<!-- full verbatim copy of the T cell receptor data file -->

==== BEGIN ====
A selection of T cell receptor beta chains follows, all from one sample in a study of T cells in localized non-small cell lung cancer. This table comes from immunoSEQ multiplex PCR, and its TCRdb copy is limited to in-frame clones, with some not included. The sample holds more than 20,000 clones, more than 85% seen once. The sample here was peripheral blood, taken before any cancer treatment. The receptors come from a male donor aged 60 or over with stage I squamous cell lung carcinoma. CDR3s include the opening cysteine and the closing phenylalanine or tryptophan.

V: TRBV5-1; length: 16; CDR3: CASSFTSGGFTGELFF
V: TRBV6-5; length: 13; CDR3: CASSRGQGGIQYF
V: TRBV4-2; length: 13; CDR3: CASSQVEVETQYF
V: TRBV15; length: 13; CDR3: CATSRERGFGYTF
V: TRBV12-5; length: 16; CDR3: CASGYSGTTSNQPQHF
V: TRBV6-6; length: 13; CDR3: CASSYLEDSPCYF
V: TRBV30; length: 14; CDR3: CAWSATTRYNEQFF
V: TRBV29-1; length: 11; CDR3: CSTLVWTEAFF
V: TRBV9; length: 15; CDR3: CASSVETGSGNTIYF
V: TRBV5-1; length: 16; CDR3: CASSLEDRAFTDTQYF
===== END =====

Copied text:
A selection of T cell receptor beta chains follows, all from one sample in a study of T cells in localized non-small cell lung cancer. This table comes from immunoSEQ multiplex PCR, and its TCRdb copy is limited to in-frame clones, with some not included. The sample holds more than 20,000 clones, more than 85% seen once. The sample here was peripheral blood, taken before any cancer treatment. The receptors come from a male donor aged 60 or over with stage I squamous cell lung carcinoma. CDR3s include the opening cysteine and the closing phenylalanine or tryptophan.

V: TRBV5-1; length: 16; CDR3: CASSFTSGGFTGELFF
V: TRBV6-5; length: 13; CDR3: CASSRGQGGIQYF
V: TRBV4-2; length: 13; CDR3: CASSQVEVETQYF
V: TRBV15; length: 13; CDR3: CATSRERGFGYTF
V: TRBV12-5; length: 16; CDR3: CASGYSGTTSNQPQHF
V: TRBV6-6; length: 13; CDR3: CASSYLEDSPCYF
V: TRBV30; length: 14; CDR3: CAWSATTRYNEQFF
V: TRBV29-1; length: 11; CDR3: CSTLVWTEAFF
V: TRBV9; length: 15; CDR3: CASSVETGSGNTIYF
V: TRBV5-1; length: 16; CDR3: CASSLEDRAFTDTQYF